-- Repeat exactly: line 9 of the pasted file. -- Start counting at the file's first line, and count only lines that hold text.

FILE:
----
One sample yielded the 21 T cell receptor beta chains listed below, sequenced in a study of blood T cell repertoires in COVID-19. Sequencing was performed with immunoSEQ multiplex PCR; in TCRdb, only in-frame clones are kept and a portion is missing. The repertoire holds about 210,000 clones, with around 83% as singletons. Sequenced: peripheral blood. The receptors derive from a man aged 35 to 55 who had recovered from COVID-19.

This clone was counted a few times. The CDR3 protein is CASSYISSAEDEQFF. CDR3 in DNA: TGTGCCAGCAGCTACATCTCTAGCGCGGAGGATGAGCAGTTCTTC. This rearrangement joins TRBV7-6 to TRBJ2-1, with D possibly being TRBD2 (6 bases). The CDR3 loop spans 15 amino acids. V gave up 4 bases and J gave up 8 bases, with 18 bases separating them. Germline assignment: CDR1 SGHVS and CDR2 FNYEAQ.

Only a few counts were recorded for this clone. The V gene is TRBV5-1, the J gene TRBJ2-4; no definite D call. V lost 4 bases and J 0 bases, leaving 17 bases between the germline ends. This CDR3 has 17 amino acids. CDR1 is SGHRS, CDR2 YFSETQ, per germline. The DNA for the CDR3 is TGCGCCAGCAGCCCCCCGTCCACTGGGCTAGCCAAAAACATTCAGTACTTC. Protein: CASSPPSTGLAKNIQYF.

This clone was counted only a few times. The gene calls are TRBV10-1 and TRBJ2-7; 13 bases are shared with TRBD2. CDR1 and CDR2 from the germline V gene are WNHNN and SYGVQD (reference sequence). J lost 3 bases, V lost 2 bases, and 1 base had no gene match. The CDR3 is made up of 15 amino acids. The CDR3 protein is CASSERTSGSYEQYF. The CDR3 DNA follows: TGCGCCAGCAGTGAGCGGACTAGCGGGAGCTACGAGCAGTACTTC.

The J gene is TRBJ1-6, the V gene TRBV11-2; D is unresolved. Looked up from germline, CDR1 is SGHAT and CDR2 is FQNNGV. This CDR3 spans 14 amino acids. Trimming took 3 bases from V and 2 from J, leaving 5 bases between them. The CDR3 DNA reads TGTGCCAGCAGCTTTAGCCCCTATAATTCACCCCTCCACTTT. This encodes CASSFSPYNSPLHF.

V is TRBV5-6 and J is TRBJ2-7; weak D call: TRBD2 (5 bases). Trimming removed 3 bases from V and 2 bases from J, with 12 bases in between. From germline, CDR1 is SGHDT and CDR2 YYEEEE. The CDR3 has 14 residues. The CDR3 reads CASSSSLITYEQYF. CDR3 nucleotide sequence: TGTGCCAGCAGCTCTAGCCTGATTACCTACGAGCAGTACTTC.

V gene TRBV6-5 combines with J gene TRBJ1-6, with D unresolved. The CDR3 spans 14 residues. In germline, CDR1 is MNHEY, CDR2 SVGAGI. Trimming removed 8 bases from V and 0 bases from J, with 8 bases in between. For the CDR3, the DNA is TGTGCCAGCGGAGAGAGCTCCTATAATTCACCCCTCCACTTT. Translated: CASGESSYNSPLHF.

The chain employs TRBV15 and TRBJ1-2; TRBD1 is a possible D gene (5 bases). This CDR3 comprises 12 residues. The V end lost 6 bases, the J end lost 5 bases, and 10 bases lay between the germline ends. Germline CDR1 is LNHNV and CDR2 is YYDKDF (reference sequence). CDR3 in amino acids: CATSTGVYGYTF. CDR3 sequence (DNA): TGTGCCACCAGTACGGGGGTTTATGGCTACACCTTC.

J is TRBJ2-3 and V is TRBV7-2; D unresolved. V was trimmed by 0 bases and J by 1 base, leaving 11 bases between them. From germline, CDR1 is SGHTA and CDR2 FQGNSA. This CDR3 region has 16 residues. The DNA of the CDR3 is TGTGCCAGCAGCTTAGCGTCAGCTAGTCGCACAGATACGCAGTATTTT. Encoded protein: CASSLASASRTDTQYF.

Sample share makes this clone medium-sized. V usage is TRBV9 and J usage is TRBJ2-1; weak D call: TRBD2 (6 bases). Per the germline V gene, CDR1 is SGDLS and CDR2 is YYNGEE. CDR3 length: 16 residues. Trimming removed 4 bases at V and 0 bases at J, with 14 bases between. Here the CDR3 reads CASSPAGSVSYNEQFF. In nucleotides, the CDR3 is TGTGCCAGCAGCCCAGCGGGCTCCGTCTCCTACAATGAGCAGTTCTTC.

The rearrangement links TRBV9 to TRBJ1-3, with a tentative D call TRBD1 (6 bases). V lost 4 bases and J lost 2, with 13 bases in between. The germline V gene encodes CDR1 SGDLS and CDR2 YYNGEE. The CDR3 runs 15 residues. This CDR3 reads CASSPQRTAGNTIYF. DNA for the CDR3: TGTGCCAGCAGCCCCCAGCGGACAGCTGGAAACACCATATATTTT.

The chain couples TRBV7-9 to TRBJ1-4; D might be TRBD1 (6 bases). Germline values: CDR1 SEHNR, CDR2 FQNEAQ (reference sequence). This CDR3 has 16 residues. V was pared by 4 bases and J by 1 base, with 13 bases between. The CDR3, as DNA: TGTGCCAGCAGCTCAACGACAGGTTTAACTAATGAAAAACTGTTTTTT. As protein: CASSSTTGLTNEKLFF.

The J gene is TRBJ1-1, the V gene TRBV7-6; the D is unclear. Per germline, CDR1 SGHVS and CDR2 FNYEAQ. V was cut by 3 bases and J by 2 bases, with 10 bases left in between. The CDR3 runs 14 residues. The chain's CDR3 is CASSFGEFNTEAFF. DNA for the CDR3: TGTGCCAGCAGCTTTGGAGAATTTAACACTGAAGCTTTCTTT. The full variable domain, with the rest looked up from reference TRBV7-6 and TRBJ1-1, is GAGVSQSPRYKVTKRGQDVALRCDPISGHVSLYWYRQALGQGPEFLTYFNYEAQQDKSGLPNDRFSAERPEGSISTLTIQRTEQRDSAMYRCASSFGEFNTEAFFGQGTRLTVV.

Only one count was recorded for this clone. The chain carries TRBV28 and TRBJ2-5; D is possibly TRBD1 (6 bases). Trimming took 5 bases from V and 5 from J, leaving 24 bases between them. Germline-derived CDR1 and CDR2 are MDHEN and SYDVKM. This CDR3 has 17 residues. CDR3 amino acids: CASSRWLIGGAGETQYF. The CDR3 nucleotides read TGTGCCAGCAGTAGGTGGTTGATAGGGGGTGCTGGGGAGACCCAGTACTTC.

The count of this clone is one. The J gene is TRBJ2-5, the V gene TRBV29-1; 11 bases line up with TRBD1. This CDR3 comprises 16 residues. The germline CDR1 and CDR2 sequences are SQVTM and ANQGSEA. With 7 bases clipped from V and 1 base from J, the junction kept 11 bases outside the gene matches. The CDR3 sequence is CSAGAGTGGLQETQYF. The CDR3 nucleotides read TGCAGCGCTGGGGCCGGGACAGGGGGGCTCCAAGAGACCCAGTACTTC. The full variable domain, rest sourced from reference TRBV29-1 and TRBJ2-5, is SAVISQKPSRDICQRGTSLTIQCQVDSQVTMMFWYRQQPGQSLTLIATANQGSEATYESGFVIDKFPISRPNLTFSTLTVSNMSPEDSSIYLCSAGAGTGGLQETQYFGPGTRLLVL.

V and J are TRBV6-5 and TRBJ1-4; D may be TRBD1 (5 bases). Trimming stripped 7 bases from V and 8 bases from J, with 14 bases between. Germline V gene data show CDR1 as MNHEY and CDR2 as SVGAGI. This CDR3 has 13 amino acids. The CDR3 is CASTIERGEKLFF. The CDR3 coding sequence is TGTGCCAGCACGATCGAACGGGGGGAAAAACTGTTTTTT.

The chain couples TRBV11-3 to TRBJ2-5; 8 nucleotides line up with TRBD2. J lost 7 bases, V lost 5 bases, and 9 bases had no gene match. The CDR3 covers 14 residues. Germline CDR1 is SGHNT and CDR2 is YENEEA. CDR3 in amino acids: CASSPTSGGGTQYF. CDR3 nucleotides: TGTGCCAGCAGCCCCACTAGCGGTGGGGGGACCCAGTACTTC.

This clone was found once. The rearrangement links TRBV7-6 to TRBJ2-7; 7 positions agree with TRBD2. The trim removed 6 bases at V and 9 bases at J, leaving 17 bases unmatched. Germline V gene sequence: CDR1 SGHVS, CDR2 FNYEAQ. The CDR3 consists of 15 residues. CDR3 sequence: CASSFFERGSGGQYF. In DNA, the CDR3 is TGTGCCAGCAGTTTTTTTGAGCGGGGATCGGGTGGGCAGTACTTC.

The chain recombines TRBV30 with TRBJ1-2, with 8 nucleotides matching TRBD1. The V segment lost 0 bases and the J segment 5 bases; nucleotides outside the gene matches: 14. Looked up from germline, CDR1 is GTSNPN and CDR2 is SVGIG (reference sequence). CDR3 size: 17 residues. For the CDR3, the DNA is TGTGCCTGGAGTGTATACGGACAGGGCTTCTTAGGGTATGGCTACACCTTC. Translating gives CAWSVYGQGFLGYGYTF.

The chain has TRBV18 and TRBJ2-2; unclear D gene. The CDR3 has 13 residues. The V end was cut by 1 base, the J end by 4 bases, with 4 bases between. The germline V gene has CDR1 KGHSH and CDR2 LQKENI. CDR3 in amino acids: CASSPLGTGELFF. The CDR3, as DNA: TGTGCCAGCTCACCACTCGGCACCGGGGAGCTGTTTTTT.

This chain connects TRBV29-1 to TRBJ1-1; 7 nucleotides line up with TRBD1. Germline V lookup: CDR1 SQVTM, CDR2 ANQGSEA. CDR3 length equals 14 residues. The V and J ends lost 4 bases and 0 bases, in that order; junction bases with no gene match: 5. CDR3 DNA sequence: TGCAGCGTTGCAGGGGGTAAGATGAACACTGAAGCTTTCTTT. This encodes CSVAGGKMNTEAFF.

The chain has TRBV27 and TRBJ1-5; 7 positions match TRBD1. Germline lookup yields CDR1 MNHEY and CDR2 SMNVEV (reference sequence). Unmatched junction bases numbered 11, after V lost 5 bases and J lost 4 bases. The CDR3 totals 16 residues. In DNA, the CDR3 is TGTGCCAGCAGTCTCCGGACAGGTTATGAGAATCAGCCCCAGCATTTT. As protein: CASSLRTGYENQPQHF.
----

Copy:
J is TRBJ2-3 and V is TRBV7-2; D unresolved. V was trimmed by 0 bases and J by 1 base, leaving 11 bases between them. From germline, CDR1 is SGHTA and CDR2 FQGNSA. This CDR3 region has 16 residues. The DNA of the CDR3 is TGTGCCAGCAGCTTAGCGTCAGCTAGTCGCACAGATACGCAGTATTTT. Encoded protein: CASSLASASRTDTQYF.